Challenges

There are several areas require strengthening in terms of improving the flow and management of information, namely:

·           Combating Poverty

·           Changing Consumption Patterns

·           Making Decisions for Sustainable Development

·           Combating Desertification and Drought

·           Sustainable Mountain Development

·           Sustainable Agriculture and Rural Development

·           Conservation of Biological Diversity

·           Management of Biotechnology

·           Safer Use of Toxic Chemicals

·           Managing Hazardous Wastes

·           Managing Radioactive Wastes

·           Partnerships with NGOs

·           Financing Sustainable Development

·           Creating Capacity for Sustainable Development

·           Organizing for Sustainable Development

 Source: Draft Final Report, Preliminary Study on Agenda 21 – Thailand, Office of Environmental Policy and Planning, Bangkok, Thailand, 30 November 2000

Some limited areas of the northern and northeastern regions of Thailand may be isolated and have minimal access to information. However, Radio Thailand and the network of the Public Relations Department reach all areas of the country. The tele-communications network also is expanding rapidly, allowing access to telephone, facsimile, and the Internet.

The principal challenge to further enhancing the use of indicators or developing a national information system for sustainable development is administrative and financial. As a result of the financial and economic crises that beset Asia beginning in 1997, expansion of information systems throughout Thailand has been delayed. In fact, both the institutional capacity and technical expertise are available in Thailand to expand an information system in support of sustainable development. Due to financial restructuring, the expansion, enhancement, and availability of existing information networks have been postponed.

Information 

The most useful website is:  www.thaigov.go.th

This site provides information on how to locate relevant data in Thailand.

Research and Technologies 

The Ministry of Agriculture and Cooperatives has introduced a national network of Agricultural Technology Transfer Centers. The operations of the line agencies of the Ministry of Agriculture and Cooperatives will be modified to support integrated agricultural development and to function as a “one stop service” center. A diversity of agricultural related services will be made available in an integrated manner in the fields of crops, livestock, and fisheries, through Agricultural Technology Transfer Centers at the sub-district (tambon) level. The capacity of communities will be strengthened in planning and self-help functions related to the value added processing of agricultural products and to ensure the sustainable management of natural resources. Basic data and information systems will be developed at the community level. Rural communities will be encouraged to utilize budgets made available to local administrative organizations for agricultural development, to promote rural savings, and to support community-based funds for establishing agribusiness. The Centers will prepare a community database by undertaking studies and collecting baseline data at the community level. The studies will focus on geographic, socioeconomic, learning, and traditional knowledge information for each community.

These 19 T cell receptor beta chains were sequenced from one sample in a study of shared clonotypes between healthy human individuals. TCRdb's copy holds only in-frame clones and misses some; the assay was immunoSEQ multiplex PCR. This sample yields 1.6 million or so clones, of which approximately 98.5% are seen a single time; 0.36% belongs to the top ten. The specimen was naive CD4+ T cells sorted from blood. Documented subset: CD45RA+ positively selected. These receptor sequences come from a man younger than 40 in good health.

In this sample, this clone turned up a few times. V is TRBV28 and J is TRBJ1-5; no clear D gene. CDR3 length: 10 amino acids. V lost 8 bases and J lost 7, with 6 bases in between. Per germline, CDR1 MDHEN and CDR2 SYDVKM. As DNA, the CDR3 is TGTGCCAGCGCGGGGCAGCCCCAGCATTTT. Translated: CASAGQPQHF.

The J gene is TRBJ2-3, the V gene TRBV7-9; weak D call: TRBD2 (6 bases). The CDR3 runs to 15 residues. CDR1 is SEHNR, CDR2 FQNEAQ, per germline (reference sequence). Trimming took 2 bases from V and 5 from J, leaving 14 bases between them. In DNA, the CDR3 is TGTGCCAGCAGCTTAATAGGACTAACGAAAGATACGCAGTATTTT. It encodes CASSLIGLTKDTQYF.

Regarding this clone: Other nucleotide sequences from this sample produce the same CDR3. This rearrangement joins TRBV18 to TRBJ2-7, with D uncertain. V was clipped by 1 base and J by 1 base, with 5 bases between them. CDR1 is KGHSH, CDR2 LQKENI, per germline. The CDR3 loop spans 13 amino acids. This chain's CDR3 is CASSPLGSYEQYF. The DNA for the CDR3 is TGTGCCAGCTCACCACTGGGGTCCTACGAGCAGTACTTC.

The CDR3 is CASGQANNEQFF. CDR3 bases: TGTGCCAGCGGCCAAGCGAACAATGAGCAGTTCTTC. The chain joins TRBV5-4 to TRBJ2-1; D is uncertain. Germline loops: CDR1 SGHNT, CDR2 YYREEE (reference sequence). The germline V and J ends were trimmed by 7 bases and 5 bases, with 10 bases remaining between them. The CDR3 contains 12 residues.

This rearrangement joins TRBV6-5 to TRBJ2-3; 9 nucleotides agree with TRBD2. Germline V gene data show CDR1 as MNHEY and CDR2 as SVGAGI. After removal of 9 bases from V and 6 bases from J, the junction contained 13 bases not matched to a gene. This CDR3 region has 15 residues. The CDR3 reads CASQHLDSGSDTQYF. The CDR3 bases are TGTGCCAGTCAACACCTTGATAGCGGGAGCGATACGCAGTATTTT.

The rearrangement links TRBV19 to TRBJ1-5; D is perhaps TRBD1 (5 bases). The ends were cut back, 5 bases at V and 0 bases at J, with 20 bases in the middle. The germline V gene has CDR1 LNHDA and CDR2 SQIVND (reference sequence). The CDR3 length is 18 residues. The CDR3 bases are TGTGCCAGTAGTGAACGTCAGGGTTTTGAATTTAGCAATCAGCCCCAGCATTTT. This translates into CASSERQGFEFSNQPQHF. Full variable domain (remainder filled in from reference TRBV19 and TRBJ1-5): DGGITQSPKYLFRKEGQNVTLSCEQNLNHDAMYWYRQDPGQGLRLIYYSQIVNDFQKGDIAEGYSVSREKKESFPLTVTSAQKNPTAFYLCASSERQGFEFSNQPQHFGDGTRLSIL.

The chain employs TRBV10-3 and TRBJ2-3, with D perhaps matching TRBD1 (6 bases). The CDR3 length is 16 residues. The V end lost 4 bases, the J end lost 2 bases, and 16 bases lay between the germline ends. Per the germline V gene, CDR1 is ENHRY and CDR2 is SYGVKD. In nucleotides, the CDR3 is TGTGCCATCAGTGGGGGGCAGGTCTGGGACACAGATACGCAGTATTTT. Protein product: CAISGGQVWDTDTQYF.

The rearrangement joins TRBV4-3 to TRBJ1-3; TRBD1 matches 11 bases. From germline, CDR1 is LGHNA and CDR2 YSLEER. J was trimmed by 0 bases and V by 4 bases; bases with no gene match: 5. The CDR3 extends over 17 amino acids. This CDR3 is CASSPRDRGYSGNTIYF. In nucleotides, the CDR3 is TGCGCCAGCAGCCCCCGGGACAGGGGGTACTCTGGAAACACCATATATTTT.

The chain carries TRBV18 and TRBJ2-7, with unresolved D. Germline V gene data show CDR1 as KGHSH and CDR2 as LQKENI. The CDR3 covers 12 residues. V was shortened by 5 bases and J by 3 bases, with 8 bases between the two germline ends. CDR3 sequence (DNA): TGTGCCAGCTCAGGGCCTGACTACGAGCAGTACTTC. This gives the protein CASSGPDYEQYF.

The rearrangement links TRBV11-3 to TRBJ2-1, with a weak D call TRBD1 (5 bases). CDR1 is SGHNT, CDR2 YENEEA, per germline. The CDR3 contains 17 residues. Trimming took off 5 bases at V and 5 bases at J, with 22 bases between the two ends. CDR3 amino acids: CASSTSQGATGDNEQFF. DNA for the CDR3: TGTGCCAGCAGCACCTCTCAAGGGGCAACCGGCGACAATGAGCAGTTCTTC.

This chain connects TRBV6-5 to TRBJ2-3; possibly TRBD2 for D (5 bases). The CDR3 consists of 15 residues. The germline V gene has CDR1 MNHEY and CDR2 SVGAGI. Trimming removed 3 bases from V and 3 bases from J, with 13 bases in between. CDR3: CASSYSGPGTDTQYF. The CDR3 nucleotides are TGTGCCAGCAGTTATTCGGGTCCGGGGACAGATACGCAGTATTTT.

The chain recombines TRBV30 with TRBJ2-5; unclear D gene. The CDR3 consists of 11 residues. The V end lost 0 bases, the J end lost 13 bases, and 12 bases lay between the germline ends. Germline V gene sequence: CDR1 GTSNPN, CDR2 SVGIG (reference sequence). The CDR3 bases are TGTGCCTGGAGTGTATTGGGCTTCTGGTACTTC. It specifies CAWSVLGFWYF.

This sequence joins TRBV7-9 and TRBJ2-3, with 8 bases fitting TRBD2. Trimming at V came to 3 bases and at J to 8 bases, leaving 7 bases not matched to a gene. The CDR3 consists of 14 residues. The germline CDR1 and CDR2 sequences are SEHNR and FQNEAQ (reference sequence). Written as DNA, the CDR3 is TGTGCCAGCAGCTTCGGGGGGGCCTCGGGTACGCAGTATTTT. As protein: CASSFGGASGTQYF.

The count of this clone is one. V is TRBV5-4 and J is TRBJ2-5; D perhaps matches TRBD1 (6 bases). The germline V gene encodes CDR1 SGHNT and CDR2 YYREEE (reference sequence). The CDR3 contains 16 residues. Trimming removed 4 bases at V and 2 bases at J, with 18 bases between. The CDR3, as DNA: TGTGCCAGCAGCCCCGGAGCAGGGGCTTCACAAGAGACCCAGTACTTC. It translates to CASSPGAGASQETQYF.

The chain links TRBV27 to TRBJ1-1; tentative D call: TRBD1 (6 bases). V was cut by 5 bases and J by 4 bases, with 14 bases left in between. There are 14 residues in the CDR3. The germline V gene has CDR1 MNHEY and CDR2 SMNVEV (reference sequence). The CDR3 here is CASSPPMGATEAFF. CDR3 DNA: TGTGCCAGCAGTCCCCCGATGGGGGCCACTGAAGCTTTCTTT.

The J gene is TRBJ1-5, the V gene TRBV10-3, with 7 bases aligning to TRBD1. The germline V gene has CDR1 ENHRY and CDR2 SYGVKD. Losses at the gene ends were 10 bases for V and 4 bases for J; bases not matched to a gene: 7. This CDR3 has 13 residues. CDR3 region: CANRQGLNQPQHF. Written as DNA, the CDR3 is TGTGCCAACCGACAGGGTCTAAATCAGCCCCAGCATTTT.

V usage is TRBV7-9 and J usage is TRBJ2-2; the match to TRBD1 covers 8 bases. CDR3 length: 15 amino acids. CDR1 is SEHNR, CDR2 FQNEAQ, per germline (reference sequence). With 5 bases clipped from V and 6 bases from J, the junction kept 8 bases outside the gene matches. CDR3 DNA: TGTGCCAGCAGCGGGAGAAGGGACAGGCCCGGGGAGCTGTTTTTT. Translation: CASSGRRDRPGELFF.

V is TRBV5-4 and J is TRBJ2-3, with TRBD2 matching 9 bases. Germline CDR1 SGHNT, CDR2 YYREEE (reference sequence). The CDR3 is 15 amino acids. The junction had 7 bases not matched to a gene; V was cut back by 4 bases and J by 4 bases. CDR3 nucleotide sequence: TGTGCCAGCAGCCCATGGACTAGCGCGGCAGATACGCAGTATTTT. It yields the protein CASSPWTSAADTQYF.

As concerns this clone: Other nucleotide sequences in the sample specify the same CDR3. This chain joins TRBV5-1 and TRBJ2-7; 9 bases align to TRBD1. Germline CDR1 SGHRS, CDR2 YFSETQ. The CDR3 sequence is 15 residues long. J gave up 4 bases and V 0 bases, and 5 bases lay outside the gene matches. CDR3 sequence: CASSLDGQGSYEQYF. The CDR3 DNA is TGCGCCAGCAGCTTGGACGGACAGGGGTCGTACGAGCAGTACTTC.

Information technologies, including GIS, expert systems, models, etc., are used by many agencies of the Thai Government, academic and research institutions, and by many private companies, for the continuous and accurate storage, management, and assessment of data.

Capacity-building, Education, Training and Awareness-raising 

In support of Agenda 21’s proposals for improving the availability of Information for Decision-Making (Chapter 40), several chapters of the 20-Year Environment Plan offer policies and guidelines for policy implementation. The chapter on Soils and Land Use recommend developing a soils and land information network, to support policy administration and management. To conserve the natural balance of Unique Ecosystems, the government will cooperate with international agencies to foster exchanges of technical and legal information.  

To ensure the sustainable management of Forestry Resources, the government will establish a standardized forest information network, provide information, and educate officials, politicians, local people, and personnel of all agencies to understand the value of forest resources.  The government also will clearly classify forestland use including preparing forest maps.  In addition, to improve the Management of Biodiversity in Forest Ecosystems, the government will establish a national biodiversity information network to improve the conservation and control of biodiversity use.  

To improve the management of Water Resources, the government proposes to establish a standardized water information network that will be used to disseminate information related to water use and the environmental impacts of water resources development.  

Regarding the management of Mineral Resources, the 20-Year Environment Plan calls for the Thai Government to accelerate the classification and assessment of mineral resources and establish an information system of zoning mineral sources and identify priorities for development and utilization. For the sustainable development of Energy Resources, the Plan calls for the development and linking of energy resources information networks, between the government and the private sector.